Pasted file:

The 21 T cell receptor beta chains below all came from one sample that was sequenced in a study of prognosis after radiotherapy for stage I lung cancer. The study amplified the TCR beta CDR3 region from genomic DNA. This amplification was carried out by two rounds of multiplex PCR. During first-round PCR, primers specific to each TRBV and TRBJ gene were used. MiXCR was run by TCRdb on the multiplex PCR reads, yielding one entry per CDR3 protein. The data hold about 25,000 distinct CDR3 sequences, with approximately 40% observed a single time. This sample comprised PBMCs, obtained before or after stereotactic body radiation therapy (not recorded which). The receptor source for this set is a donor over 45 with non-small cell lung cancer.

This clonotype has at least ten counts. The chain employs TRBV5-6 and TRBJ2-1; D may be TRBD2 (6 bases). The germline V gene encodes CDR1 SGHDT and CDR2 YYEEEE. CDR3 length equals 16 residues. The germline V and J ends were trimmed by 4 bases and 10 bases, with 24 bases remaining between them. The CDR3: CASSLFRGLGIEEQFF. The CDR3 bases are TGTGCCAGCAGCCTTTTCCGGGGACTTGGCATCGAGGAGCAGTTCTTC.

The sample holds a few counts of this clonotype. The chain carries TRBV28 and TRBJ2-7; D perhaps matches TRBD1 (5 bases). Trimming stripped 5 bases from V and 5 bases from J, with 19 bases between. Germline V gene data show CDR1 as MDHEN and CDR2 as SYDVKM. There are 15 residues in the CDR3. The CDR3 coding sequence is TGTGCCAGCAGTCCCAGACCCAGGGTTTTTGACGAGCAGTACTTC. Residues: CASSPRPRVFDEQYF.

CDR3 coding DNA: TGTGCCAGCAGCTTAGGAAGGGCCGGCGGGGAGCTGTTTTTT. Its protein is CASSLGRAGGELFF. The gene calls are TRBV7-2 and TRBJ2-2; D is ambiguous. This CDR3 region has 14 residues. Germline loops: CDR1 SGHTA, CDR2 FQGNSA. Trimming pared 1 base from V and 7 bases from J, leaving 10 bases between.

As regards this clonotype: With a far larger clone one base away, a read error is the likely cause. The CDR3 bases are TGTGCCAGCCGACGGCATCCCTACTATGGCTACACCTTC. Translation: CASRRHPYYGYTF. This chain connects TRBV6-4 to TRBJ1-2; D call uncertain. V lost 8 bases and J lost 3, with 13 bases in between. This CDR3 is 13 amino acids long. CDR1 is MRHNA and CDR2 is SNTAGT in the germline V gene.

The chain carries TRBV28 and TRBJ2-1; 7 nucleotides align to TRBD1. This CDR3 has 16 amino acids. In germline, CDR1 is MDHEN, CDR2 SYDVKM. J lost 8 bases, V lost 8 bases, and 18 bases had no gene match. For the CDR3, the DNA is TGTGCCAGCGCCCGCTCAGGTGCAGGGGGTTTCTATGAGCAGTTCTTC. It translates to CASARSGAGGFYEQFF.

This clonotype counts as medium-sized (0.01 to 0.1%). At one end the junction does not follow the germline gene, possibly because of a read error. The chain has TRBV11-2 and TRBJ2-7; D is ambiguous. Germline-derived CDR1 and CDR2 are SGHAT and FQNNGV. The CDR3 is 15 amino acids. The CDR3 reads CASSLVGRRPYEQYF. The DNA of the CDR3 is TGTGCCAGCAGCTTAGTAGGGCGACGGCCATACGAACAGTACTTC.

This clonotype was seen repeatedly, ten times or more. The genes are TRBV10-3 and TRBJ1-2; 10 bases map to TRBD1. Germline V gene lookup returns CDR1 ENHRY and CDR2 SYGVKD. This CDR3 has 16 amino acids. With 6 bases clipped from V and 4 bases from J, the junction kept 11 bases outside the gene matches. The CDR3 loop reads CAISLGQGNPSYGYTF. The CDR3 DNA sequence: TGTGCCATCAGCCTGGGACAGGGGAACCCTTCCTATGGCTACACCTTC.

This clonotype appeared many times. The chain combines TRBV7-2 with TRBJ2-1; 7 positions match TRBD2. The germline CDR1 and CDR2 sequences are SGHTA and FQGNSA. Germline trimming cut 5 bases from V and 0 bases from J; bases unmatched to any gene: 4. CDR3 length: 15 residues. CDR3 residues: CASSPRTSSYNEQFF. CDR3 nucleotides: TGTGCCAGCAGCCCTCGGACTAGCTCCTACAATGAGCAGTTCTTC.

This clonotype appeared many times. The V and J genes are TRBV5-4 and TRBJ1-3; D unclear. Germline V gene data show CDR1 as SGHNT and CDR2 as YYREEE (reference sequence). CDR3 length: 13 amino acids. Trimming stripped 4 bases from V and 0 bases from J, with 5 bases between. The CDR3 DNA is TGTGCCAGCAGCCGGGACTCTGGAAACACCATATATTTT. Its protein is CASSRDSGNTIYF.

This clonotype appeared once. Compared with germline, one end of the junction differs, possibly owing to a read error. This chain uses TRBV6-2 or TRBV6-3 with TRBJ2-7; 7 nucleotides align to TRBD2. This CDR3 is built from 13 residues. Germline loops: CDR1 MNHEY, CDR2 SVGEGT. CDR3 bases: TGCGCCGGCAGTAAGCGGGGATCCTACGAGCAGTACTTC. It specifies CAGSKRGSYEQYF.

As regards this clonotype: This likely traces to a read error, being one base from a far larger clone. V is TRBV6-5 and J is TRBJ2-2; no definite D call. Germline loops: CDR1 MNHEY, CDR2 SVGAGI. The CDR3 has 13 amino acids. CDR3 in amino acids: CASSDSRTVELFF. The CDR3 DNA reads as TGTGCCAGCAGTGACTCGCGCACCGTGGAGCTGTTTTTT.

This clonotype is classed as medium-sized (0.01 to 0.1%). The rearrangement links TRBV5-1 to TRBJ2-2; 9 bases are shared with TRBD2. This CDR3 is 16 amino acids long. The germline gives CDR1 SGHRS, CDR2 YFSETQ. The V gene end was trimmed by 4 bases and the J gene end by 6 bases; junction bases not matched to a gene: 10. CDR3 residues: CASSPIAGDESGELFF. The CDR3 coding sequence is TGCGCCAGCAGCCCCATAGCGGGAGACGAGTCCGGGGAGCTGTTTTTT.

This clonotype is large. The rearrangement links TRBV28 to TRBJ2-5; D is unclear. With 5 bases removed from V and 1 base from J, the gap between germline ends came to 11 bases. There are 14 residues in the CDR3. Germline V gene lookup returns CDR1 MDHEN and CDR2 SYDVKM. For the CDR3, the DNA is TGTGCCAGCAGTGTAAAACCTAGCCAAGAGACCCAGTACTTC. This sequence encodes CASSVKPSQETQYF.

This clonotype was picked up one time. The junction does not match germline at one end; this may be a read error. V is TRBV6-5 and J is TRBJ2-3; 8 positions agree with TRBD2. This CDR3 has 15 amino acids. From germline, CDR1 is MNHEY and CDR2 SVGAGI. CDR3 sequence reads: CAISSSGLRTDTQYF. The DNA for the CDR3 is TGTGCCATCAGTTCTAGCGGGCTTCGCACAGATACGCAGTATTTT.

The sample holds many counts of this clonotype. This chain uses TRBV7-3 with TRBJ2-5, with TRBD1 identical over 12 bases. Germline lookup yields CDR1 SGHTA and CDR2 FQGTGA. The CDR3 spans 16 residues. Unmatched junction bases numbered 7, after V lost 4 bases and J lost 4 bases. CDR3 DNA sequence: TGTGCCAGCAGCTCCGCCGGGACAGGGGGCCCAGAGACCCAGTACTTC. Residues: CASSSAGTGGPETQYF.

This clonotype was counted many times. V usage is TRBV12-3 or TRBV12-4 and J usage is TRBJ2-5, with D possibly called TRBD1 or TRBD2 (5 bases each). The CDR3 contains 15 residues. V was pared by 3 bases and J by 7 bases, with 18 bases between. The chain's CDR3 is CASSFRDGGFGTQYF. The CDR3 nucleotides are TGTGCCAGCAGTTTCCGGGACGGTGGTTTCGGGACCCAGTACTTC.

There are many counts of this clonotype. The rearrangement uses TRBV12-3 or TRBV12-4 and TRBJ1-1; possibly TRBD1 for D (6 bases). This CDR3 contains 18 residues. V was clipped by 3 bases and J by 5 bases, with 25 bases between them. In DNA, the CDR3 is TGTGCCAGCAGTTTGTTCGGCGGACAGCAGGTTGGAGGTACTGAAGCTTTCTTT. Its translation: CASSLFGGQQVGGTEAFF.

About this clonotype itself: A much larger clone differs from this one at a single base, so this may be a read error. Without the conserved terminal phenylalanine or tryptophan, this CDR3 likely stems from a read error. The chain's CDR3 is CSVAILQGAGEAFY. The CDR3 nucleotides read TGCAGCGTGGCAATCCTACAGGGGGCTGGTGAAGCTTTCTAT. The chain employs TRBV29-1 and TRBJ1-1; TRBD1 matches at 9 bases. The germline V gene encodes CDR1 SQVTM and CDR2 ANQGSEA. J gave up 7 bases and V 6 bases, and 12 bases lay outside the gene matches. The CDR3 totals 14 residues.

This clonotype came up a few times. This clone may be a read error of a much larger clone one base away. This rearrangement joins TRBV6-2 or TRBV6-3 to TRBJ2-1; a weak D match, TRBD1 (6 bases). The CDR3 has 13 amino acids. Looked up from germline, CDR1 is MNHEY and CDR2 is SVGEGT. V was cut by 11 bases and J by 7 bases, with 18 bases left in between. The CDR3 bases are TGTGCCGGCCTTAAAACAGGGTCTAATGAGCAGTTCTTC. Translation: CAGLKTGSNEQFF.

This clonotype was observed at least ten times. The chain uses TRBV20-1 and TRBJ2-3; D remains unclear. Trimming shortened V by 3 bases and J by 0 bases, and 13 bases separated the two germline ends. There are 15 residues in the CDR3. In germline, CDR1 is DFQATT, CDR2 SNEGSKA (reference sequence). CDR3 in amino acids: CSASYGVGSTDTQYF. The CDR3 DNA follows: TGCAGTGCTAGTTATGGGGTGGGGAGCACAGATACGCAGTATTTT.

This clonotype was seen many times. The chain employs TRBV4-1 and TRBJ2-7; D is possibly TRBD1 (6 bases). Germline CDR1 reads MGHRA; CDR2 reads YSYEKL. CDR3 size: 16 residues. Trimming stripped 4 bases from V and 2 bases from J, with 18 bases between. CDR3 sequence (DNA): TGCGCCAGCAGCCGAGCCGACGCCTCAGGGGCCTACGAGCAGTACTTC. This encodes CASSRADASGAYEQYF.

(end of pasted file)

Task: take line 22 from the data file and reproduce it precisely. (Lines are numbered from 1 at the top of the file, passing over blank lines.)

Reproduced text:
This clonotype was seen many times. The chain employs TRBV4-1 and TRBJ2-7; D is possibly TRBD1 (6 bases). Germline CDR1 reads MGHRA; CDR2 reads YSYEKL. CDR3 size: 16 residues. Trimming stripped 4 bases from V and 2 bases from J, with 18 bases between. CDR3 sequence (DNA): TGCGCCAGCAGCCGAGCCGACGCCTCAGGGGCCTACGAGCAGTACTTC. This encodes CASSRADASGAYEQYF.